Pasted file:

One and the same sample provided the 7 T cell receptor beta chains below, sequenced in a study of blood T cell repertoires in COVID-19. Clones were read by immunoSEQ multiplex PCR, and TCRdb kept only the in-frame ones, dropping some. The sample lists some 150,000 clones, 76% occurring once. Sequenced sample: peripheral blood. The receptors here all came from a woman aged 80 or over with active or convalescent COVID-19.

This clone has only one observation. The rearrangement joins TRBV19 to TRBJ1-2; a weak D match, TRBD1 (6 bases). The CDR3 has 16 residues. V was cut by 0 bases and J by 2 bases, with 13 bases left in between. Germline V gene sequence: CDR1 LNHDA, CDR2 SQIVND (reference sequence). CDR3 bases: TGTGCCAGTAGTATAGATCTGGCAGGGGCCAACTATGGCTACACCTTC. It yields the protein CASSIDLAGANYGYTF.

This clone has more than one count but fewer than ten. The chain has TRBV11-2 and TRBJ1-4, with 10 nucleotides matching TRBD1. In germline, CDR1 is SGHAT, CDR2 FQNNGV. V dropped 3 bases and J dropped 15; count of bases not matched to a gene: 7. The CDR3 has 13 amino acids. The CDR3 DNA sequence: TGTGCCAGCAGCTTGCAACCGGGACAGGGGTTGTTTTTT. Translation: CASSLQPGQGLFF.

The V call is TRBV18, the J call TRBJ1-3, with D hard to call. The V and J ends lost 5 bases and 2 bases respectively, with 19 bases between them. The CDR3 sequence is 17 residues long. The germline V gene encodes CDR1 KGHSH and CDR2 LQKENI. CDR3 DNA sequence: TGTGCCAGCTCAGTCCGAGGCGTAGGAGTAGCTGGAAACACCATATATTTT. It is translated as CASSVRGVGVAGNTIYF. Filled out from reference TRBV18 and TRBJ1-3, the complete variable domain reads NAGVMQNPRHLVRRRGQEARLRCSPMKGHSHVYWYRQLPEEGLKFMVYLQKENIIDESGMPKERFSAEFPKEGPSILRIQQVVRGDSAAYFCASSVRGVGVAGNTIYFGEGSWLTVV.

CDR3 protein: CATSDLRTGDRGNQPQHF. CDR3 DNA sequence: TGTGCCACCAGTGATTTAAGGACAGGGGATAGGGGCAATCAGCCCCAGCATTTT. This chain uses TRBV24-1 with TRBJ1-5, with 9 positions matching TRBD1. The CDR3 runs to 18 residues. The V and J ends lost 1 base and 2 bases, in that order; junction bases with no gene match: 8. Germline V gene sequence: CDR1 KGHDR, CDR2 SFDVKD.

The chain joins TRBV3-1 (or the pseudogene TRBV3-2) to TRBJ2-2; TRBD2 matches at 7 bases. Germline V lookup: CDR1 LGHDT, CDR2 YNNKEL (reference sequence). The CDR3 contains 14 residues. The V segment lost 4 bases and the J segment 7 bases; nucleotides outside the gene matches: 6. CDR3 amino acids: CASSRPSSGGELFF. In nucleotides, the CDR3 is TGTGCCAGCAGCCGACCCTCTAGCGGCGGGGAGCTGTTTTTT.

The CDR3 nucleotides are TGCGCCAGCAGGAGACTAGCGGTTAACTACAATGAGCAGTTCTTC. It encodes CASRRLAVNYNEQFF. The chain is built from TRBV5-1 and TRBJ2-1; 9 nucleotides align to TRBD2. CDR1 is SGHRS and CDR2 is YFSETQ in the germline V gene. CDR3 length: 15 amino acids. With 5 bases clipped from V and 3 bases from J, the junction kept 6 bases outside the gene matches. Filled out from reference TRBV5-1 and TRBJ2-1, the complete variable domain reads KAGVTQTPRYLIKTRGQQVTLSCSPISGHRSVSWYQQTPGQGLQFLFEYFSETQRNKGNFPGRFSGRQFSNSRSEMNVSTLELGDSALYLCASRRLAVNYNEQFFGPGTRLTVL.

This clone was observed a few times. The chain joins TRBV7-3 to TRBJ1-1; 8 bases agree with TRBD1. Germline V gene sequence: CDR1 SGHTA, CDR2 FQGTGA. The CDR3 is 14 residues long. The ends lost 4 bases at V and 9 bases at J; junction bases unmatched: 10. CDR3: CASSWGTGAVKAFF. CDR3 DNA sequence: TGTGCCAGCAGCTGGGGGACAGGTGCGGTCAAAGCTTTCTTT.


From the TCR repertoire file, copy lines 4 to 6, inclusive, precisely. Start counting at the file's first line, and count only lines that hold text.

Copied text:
The V call is TRBV18, the J call TRBJ1-3, with D hard to call. The V and J ends lost 5 bases and 2 bases respectively, with 19 bases between them. The CDR3 sequence is 17 residues long. The germline V gene encodes CDR1 KGHSH and CDR2 LQKENI. CDR3 DNA sequence: TGTGCCAGCTCAGTCCGAGGCGTAGGAGTAGCTGGAAACACCATATATTTT. It is translated as CASSVRGVGVAGNTIYF. Filled out from reference TRBV18 and TRBJ1-3, the complete variable domain reads NAGVMQNPRHLVRRRGQEARLRCSPMKGHSHVYWYRQLPEEGLKFMVYLQKENIIDESGMPKERFSAEFPKEGPSILRIQQVVRGDSAAYFCASSVRGVGVAGNTIYFGEGSWLTVV.

CDR3 protein: CATSDLRTGDRGNQPQHF. CDR3 DNA sequence: TGTGCCACCAGTGATTTAAGGACAGGGGATAGGGGCAATCAGCCCCAGCATTTT. This chain uses TRBV24-1 with TRBJ1-5, with 9 positions matching TRBD1. The CDR3 runs to 18 residues. The V and J ends lost 1 base and 2 bases, in that order; junction bases with no gene match: 8. Germline V gene sequence: CDR1 KGHDR, CDR2 SFDVKD.

The chain joins TRBV3-1 (or the pseudogene TRBV3-2) to TRBJ2-2; TRBD2 matches at 7 bases. Germline V lookup: CDR1 LGHDT, CDR2 YNNKEL (reference sequence). The CDR3 contains 14 residues. The V segment lost 4 bases and the J segment 7 bases; nucleotides outside the gene matches: 6. CDR3 amino acids: CASSRPSSGGELFF. In nucleotides, the CDR3 is TGTGCCAGCAGCCGACCCTCTAGCGGCGGGGAGCTGTTTTTT.